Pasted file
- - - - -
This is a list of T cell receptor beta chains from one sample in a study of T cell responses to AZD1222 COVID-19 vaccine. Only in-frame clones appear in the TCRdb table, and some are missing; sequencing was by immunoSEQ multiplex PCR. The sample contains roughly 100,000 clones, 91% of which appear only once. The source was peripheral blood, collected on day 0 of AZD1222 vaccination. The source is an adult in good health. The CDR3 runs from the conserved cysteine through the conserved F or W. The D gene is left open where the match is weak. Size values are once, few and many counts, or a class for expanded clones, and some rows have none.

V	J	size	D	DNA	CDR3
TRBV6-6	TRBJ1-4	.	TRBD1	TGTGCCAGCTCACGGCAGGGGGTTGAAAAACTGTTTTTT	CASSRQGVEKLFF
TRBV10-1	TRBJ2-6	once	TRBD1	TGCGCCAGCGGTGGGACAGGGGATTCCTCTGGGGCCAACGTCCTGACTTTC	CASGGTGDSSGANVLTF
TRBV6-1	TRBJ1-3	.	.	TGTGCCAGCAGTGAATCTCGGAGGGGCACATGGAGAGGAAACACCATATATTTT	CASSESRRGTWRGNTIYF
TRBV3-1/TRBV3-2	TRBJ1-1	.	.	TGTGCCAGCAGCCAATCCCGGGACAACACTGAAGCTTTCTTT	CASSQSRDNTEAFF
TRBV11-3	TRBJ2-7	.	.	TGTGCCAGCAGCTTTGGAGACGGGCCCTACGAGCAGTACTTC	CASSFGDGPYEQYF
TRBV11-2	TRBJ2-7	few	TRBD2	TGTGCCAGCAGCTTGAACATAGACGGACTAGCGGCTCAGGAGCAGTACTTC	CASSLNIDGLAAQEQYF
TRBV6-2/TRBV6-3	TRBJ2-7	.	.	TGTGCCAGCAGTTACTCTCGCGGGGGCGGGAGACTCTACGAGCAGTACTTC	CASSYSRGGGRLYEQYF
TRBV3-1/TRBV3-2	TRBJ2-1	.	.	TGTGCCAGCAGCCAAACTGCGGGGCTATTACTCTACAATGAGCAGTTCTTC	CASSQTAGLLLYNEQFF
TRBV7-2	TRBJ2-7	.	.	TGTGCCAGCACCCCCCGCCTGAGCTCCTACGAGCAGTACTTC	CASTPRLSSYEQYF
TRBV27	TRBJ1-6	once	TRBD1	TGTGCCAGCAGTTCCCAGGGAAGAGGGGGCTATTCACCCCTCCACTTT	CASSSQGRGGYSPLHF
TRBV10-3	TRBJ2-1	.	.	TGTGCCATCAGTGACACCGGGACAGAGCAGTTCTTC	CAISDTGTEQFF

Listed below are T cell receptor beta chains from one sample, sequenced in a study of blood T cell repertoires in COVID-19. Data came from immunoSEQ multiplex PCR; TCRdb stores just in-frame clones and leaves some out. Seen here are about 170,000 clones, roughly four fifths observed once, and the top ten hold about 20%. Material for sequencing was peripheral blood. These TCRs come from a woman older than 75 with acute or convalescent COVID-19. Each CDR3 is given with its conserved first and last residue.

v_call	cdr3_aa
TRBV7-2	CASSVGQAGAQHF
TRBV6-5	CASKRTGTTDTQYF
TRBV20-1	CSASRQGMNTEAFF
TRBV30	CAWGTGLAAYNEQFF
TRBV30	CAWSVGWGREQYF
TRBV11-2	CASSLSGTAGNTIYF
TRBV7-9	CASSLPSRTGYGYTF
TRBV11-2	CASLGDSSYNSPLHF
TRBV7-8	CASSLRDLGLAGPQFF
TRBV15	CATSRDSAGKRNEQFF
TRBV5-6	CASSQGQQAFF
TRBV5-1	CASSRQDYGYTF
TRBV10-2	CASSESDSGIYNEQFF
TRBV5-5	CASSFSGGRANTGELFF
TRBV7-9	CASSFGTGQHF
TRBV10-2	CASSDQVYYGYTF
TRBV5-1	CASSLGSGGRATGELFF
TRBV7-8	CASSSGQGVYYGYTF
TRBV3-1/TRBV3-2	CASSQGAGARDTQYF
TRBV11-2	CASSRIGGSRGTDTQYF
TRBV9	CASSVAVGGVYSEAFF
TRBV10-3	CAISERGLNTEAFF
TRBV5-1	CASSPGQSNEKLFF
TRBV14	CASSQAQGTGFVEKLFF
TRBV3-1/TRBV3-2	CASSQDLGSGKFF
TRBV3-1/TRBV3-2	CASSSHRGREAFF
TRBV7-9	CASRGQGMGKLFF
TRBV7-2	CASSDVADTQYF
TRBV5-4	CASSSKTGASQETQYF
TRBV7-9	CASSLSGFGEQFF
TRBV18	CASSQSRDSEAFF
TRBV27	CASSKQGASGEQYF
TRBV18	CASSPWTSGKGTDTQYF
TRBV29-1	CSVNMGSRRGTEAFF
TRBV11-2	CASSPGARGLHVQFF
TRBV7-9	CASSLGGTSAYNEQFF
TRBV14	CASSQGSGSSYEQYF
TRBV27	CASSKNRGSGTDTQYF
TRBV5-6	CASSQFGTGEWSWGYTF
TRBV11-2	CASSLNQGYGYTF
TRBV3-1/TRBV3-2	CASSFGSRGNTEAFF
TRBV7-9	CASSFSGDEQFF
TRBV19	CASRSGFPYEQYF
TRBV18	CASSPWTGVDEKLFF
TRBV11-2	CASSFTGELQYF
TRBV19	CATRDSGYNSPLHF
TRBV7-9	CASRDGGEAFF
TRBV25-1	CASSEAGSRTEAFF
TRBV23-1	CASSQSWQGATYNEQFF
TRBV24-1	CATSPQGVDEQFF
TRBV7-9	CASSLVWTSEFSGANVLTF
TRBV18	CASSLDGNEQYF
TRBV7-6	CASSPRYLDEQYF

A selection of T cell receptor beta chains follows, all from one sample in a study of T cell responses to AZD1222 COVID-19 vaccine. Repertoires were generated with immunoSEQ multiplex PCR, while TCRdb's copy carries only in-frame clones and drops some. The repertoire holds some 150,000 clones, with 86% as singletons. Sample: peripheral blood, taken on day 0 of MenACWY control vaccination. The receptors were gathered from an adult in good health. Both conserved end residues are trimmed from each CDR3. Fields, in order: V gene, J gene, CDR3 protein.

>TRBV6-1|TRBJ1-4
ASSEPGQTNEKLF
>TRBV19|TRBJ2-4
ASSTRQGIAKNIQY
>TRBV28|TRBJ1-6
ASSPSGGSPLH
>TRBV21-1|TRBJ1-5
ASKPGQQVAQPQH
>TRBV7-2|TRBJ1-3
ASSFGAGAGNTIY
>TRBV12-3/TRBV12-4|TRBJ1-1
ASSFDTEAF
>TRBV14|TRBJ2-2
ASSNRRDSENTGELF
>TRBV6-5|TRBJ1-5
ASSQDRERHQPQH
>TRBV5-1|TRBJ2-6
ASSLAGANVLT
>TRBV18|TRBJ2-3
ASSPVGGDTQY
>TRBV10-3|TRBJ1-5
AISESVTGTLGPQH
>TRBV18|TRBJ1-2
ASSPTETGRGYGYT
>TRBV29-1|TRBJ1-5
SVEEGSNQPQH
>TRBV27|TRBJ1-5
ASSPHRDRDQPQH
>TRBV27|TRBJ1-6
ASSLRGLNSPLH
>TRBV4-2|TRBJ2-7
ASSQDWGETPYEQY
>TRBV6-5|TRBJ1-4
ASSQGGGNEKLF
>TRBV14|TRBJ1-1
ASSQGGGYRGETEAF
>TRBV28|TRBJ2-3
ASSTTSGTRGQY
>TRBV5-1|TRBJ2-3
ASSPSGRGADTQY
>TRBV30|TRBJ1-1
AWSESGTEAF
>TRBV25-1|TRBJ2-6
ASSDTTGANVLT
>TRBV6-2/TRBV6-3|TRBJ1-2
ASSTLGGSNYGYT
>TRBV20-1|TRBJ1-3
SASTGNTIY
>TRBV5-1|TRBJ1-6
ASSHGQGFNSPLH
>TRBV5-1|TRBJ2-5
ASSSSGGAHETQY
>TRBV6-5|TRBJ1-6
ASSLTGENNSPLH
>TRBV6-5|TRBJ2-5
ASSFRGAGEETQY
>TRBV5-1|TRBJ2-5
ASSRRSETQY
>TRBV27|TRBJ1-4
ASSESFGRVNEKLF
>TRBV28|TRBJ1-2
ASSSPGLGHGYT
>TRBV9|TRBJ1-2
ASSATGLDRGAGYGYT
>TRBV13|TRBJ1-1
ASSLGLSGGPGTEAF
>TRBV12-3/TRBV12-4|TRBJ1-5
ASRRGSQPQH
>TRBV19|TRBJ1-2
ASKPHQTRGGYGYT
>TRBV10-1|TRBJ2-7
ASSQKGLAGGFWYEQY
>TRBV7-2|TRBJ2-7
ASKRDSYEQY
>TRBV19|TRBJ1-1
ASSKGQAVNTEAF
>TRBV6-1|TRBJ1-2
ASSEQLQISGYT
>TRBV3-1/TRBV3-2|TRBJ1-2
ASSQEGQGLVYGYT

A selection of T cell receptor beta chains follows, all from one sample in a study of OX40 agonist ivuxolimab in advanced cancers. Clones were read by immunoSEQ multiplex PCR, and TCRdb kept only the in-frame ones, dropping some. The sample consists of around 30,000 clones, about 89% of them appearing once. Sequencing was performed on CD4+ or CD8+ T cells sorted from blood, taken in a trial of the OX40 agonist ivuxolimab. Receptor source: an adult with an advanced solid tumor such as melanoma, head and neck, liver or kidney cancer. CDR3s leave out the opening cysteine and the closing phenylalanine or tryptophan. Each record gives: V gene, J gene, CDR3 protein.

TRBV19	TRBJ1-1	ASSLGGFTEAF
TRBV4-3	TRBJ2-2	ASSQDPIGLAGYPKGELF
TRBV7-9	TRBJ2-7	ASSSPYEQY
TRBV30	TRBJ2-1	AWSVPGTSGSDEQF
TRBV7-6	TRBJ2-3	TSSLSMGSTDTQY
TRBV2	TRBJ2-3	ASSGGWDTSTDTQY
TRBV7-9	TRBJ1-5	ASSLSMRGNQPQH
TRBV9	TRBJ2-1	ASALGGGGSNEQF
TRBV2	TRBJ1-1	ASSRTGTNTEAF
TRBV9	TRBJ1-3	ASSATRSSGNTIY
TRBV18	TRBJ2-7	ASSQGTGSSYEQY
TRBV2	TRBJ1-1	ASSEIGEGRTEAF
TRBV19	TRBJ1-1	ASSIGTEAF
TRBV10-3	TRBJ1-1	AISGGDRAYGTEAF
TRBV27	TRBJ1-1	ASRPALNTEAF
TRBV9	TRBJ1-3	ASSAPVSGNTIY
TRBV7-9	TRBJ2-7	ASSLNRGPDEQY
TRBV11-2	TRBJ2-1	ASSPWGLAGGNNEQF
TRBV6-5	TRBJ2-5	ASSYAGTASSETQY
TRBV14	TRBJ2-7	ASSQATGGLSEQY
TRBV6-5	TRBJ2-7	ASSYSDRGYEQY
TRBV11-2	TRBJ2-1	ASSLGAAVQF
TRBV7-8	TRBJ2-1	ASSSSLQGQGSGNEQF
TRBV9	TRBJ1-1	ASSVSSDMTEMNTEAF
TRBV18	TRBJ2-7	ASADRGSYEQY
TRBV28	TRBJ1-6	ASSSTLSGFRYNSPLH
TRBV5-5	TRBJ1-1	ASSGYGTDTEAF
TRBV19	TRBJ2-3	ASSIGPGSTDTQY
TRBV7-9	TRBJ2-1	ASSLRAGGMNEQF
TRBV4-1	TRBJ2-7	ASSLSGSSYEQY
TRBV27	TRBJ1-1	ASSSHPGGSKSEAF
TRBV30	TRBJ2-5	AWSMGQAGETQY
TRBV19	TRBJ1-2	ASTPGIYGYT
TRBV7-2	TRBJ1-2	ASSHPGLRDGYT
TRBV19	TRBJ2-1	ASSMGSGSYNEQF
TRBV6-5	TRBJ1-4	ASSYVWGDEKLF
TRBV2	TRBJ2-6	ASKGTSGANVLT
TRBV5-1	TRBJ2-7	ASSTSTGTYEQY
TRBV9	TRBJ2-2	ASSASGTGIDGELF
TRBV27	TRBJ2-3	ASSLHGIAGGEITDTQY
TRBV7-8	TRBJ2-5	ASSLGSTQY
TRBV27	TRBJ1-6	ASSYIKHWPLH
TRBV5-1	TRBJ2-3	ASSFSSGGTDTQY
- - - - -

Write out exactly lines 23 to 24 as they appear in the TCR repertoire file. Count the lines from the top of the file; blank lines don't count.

TRBV11-2	CASLGDSSYNSPLHF
TRBV7-8	CASSLRDLGLAGPQFF